|Age Range||3-5 (PreK-K), 5-8 (grades 1-2)|
|Group Size||small (1-5), medium (6-20)|
|Setup Time||medium (6-30 min)|
|Duration||medium (11-30 min)|
|Key terms||armadillo, armor, mammal|
|Materials||corrugated cardboard, paper, template, crayons, scissors, glue|
Students will be able to create their own armadillo art craft.
Students will understand that armadillos have a hard protective layer on the outside of their body.
The armadillo has hard, bony plates or “armor” that protect it from animal predators. There are nine “bands” or joints in the armor. The bands let the armadillo roll up into a ball for more protection. Armadillos eat insects and dig burrows. They always have four babies, which develop from the same egg!
The armor is formed by plates of dermal bone covered in relatively small, overlapping epidermal scales called "scutes", composed of bone with a covering of horn. In most species, there are rigid shields over the shoulders and hips, with a number of bands separated by flexible skin covering the back and flanks. Additional armor covers the top of the head, the upper parts of the limbs, and the tail. The underside of the animal is never armored, and is simply covered with soft skin and fur. This armor-like skin appears to be the main defense of many armadillos, although most escape predators by fleeing (often into thorny patches, from which their armor protects them) or digging to safety.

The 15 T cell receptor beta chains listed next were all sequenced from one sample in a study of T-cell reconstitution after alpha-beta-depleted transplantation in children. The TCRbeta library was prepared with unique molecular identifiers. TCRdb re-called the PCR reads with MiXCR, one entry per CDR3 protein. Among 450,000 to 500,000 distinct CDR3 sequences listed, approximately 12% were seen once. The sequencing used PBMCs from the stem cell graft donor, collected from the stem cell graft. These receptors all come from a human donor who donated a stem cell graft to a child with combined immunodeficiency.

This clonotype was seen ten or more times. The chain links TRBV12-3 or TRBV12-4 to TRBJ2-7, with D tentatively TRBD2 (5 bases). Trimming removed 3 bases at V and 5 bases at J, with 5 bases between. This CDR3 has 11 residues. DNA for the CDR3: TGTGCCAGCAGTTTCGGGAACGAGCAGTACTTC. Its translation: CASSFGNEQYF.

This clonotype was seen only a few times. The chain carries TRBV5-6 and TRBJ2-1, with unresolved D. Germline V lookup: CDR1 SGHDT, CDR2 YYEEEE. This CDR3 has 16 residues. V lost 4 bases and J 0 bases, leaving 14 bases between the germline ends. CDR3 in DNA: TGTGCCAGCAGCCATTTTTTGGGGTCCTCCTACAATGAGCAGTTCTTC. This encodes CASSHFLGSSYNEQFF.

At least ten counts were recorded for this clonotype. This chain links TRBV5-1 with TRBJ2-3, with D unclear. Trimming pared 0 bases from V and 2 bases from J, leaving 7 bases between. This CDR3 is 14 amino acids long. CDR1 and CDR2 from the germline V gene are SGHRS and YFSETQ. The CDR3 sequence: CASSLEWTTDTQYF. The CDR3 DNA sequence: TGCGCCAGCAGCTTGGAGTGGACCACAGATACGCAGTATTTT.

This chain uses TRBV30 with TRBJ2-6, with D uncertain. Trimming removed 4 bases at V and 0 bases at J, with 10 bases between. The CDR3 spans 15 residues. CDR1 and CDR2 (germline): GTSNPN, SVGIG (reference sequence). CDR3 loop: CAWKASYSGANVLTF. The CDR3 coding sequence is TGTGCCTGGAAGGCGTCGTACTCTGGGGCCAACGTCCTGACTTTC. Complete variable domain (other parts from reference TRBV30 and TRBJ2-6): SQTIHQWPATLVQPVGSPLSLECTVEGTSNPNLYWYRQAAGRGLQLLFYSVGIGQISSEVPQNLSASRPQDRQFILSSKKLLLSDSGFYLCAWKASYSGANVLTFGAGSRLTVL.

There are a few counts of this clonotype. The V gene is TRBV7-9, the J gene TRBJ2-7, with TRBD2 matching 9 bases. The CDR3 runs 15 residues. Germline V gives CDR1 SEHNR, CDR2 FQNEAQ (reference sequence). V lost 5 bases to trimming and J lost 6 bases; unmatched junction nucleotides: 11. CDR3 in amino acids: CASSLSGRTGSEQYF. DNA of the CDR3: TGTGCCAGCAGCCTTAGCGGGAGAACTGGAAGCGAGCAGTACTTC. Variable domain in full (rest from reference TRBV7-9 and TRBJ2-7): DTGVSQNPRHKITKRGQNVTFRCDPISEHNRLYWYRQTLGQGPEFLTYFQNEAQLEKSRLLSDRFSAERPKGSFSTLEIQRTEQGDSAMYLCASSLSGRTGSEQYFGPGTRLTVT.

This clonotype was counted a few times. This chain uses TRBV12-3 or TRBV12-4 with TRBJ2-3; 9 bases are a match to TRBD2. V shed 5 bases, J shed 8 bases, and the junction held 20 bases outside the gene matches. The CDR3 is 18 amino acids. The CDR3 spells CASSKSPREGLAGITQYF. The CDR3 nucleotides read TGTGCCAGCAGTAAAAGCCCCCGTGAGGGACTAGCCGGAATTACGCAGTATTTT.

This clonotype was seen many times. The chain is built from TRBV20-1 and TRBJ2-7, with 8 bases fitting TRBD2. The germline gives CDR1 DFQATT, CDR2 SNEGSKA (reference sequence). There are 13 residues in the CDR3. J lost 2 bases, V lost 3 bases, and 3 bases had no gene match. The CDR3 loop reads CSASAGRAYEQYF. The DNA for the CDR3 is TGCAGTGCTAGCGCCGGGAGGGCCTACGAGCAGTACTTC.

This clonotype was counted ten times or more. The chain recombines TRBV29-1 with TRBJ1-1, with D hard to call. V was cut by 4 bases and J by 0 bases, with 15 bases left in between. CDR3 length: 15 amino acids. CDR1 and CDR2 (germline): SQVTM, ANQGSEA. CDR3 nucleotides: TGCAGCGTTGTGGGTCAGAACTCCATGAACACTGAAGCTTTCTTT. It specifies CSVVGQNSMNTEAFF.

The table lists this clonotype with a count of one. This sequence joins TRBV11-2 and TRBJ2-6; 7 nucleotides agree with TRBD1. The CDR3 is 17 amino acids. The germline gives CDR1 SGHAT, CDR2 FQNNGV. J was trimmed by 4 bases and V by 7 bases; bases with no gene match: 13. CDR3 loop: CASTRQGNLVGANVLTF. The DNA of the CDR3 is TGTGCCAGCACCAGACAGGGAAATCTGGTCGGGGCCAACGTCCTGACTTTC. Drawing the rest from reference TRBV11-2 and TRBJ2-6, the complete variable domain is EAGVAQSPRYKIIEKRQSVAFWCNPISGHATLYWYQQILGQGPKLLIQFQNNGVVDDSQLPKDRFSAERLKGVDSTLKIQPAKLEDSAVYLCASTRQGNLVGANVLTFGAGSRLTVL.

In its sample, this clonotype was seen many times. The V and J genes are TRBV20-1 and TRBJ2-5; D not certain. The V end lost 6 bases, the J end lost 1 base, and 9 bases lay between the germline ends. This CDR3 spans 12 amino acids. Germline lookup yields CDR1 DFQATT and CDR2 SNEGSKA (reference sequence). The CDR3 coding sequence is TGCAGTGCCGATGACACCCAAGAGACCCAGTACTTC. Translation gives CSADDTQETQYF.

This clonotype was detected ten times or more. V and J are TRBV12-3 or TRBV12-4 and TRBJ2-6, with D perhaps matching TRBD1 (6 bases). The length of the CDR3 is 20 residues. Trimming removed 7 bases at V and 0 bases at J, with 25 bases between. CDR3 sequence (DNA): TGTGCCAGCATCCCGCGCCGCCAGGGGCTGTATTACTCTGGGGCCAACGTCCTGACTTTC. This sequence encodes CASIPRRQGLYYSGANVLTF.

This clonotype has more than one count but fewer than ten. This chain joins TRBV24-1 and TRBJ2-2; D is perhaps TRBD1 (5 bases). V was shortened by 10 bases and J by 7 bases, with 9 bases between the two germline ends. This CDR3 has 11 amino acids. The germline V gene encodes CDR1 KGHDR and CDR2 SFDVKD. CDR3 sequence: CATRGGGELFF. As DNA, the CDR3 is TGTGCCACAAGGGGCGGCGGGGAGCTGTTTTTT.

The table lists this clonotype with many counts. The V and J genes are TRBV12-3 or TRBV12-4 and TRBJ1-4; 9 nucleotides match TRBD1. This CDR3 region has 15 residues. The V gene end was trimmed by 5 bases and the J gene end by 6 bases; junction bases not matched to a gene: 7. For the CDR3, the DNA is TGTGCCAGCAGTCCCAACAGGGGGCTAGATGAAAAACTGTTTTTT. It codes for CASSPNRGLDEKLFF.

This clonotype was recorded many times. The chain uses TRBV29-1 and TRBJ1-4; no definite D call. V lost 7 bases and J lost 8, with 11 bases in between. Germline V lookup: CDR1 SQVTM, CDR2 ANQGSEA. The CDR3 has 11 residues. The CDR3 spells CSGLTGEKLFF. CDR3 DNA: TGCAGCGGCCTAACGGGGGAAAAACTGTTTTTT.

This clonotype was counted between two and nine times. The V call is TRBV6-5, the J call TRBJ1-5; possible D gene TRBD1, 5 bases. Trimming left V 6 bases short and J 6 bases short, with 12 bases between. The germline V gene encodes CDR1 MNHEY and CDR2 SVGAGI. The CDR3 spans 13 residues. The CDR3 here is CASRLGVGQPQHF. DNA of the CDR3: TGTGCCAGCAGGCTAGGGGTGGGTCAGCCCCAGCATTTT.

This Is How You Play
- Trace the body of the armadillo onto the piece of corrugated cardboard.
- With the end of the plastic pen cap, pick and scrape away the paper that covers the corrugated ridges within the body shape that was traced.
- If needed, use a damp rag to smooth away clumps of paper that still cling to the corrugation.
- Color the other armadillo body parts brown.
- Cut out the colored body parts of the armadillo and glue them onto the cardboard to make an armadillo.
Variations for Younger Students
- Instructor will need to cut out cardboard body, head, legs and tail for the kids.
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